Investigating the ICT Use and Needs of ‘Digital Natives' In Learning English at a Taiwanese University

Investigating the ICT Use and Needs of ‘Digital Natives' In Learning English at a Taiwanese University

Chao- Jung Ko (National Sun Yat-Sen University, Kaohsiung, Taiwan), Siew Ming Thang (Universiti Kebangsaan Malaysia, Bangi, Selangor, Malaysia) and Shu-chen Ou (National Sun Yat-Sen University, Kaohsiung, Taiwan)
DOI: 10.4018/ijwltt.2014040103


This article reports key findings of a study which investigated the use of technology by 569 ‘digital natives' students for English Language learning and recreational purposes. Their views on the applicability of technological tools such as facebook, blogging and skype for English Language teaching and learning were also investigated. The findings showed that although the students expressed positive views with regard to the use of technologies for language learning, they seemed to use less technological tools for academic learning than for recreational purposes. Discipline differences were not a determining factor. In addition, they appeared to use similar well-established technologies rather than new and emerging technologies for both learning and recreation. Finally, they also appeared satisfied with their English instructors' teaching approaches.
Article Preview


An optimistic and promising image of the digital natives has been painted in some existing literature which describes them as innovative users of available technology and eager adopters of new technology from an earlier age. It is further claimed that their digital experiences have changed not only in terms of how they communicate, socialize, and entertain, but also the way they learn (NetDay, 2006; Prensky, 2001a; Rainie, 2006; Rideout, Foehr, & Roberts, 2010). Such belief was evinced in a study by Conole et al. (2008) who found students using technologies to support all aspects of their learning processes. It appeared that central to the organization and origination of their learning, the technologies provided them with a rich variety of interaction and communication options in terms of learning which led to their usage of different types of e-learning strategies and e-tools to meet their own learning needs.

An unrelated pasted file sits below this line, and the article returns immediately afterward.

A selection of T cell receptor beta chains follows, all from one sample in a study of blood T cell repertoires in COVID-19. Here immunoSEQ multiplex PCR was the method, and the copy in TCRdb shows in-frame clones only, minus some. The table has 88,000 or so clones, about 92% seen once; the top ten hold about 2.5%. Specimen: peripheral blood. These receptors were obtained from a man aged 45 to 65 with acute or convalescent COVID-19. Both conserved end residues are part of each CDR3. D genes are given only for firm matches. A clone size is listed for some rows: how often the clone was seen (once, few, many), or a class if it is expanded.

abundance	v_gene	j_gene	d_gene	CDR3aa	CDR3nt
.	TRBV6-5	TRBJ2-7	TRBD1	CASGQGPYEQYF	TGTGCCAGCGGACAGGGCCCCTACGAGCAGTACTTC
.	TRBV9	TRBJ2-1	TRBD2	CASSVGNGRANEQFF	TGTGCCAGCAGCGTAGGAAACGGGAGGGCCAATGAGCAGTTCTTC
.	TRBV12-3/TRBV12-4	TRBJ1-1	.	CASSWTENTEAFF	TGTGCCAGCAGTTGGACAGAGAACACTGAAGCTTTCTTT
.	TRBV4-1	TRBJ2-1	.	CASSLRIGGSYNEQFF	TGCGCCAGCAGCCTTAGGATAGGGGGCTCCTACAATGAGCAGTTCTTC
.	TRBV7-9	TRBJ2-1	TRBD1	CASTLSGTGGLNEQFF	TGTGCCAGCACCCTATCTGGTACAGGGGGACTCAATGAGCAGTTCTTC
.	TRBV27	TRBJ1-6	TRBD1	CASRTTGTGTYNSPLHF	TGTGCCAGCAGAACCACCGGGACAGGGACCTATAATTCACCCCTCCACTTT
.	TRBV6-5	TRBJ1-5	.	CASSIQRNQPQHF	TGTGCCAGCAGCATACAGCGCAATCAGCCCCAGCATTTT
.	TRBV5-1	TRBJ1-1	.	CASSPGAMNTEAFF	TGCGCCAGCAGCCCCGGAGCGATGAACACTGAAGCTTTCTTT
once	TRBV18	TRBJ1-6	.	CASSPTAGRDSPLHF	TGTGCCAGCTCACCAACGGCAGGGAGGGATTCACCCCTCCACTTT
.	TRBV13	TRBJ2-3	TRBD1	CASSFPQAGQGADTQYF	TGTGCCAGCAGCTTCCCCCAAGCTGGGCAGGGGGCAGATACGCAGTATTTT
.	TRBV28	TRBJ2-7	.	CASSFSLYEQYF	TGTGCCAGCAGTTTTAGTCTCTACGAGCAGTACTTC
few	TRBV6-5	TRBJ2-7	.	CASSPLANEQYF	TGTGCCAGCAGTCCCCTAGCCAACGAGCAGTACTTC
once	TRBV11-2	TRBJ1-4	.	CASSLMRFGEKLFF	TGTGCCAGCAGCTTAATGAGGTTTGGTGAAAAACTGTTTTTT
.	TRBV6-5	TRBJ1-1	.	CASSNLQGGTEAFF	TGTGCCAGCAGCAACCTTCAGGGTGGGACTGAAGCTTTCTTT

Complete Article List

Search this Journal:
Open Access Articles
Volume 16: 6 Issues (2021): Forthcoming, Available for Pre-Order
Volume 15: 4 Issues (2020)
Volume 14: 4 Issues (2019)
Volume 13: 4 Issues (2018)
Volume 12: 4 Issues (2017)
Volume 11: 4 Issues (2016)
Volume 10: 4 Issues (2015)
Volume 9: 4 Issues (2014)
Volume 8: 4 Issues (2013)
Volume 7: 4 Issues (2012)
Volume 6: 4 Issues (2011)
Volume 5: 4 Issues (2010)
Volume 4: 4 Issues (2009)
Volume 3: 4 Issues (2008)
Volume 2: 4 Issues (2007)
Volume 1: 4 Issues (2006)
View Complete Journal Contents Listing